By Associated PressJuly 20, 2018, 11:29 pm

NICHOLASVILLE, Ky. - Brittany Lincicome will have to wait until the weekend to resume her bid to make the cut in a PGA Tour event.

Overnight storms delayed the start of the second round Friday in the Barbasol Championship, and an afternoon thunderstorm suspended competition for good. The round will resume Saturday morning with much of the field still to play.

The second stoppage at Champions Trace at Keene Trace Golf Club came 20 minutes before Lincicome's scheduled tee time.

Lincicome was near the bottom of the field after opening with a 6-over 78 on Thursday. The first LPGA player since Michelle Wie in 2008 to start a PGA Tour event, she needs a huge rebound to join Babe Zaharias (1945) as the only female players to make the cut.

Troy Merritt had the clubhouse lead at 15 under, following an opening 62 with a 67.

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Third-round tee times for the 147th Open

By Golf Channel DigitalJuly 20, 2018, 9:05 pm

CARNOUSTIE, Scotland – Eighteen major champions made the cut at The Open and will be playing the weekend at Carnoustie, including 60-year-old ageless wonder Bernhard Langer, and both major champs so far this year, Patrick Reed and Brooks Koepka.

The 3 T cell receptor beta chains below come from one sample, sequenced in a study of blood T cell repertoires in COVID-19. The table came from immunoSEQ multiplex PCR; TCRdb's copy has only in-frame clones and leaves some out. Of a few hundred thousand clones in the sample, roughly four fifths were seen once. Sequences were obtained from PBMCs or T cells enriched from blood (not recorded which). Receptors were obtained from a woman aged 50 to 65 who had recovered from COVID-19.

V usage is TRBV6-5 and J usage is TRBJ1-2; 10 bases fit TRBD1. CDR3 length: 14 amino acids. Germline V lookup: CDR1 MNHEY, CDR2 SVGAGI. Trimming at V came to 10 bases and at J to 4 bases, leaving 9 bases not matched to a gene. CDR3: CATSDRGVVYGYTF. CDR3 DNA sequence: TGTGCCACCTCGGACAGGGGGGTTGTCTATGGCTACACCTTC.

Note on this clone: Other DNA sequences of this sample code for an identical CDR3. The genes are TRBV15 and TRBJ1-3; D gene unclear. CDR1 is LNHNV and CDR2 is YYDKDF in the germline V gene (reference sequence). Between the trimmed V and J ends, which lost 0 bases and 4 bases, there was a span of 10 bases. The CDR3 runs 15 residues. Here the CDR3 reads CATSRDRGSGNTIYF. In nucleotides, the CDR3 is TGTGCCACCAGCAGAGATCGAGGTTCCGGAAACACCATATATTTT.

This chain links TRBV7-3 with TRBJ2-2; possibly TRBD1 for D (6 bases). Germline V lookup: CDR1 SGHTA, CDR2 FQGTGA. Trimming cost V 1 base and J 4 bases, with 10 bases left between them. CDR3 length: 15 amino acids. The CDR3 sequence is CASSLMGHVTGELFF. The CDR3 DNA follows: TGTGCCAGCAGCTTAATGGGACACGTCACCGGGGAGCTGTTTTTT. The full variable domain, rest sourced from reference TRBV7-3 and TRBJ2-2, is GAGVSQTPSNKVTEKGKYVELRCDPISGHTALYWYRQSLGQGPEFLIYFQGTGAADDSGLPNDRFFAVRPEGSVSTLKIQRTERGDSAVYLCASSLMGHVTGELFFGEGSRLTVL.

Twenty-four-year-old Gavin Green will be first off solo Saturday at 4:15 a.m. ET. Reed and Rhys Enoch will follow along 10 minutes later.


Full-field scores from the 147th Open Championship

Full coverage of the 147th Open Championship


Phil Mickelson and Tiger Woods, both at even par for the tournament, six shots behind leaders Zach Johnson and Kevin Kisner, are in consecutive groups. Mickelson is playing with Austin Cook at 8:05 a.m. and Woods is with South Africa’s Shaun Norris at 8:15 a.m.

Jordan Spieth and Rickie Fowler, both three shots off the lead, are also in consecutive groups. Fowler is at 10 a.m. with Thorbjorn Olesen and Spieth is 10 minutes later with Kevin Chappell. Rory McIlroy, looking to win his first major since the 2014 PGA Championship, is at 10:40 a.m. with Xander Schauffele. McIlroy is two shots behind.

Johnson and Kisner are last off at 11 a.m.

4:15AM ET: Gavin Green

4:25AM ET: Rhys Enoch, Patrick Reed

4:35AM ET: Kiradech Aphibarnrat, Justin Rose

4:45AM ET: Yusaku Miyazato, Tyrrell Hatton

4:55AM ET: Ross Fisher, Keegan Bradley

5:05AM ET: Ryan Fox, Jason Dufner

5:15AM ET: Bryson DeChambeau, Henrik Stenson

5:25AM ET: Tom Lewis, Sam Locke (a)

5:35AM ET: Paul Casey, Chris Wood

5:45AM ET: Bernhard Langer, Rafa Cabrera Bello

6:00AM ET: Paul Dunne, Brett Rumford

6:10AM ET: Masahiro Kawamura, Shubhankar Sharma

6:20AM ET: Cameron Smith, Brendan Steele

6:30AM ET: Marc Leishman, Lee Westwood

6:40AM ET: Byeong Hun An, Kevin Na

6:50AM ET: Julian Suri, Adam Hadwin

7:00AM ET: Gary Woodland, Si-Woo Kim

7:10AM ET: Yuta Ikeda, Satoshi Kodaira

7:20AM ET: Marcus Kinhult, Thomas Pieters

7:30AM ET: Beau Hossler, Haotong Li

7:45AM ET: Cameron Davis, Sean Crocker

7:55AM ET: Louis Oosthuizen, Stewart Cink

8:05AM ET: Phil Mickeslon, Austin Cook

8:15AM ET: Tiger Woods, Shaun Norris

8:25AM ET: Lucas Herbert, Michael Kim

8:35AM ET: Jason Day, Francesco Molinari

8:45AM ET: Sung Kang, Webb Simpson

8:55AM ET: Patrick Cantlay, Eddie Pepperell

9:05AM ET: Matthew Southgate, Brooks Koepka

9:15AM ET: Kyle Stanley, Adam Scott

9:30AM ET: Charley Hoffman, Alex Noren

9:40AM ET: Ryan Moore, Brandon Stone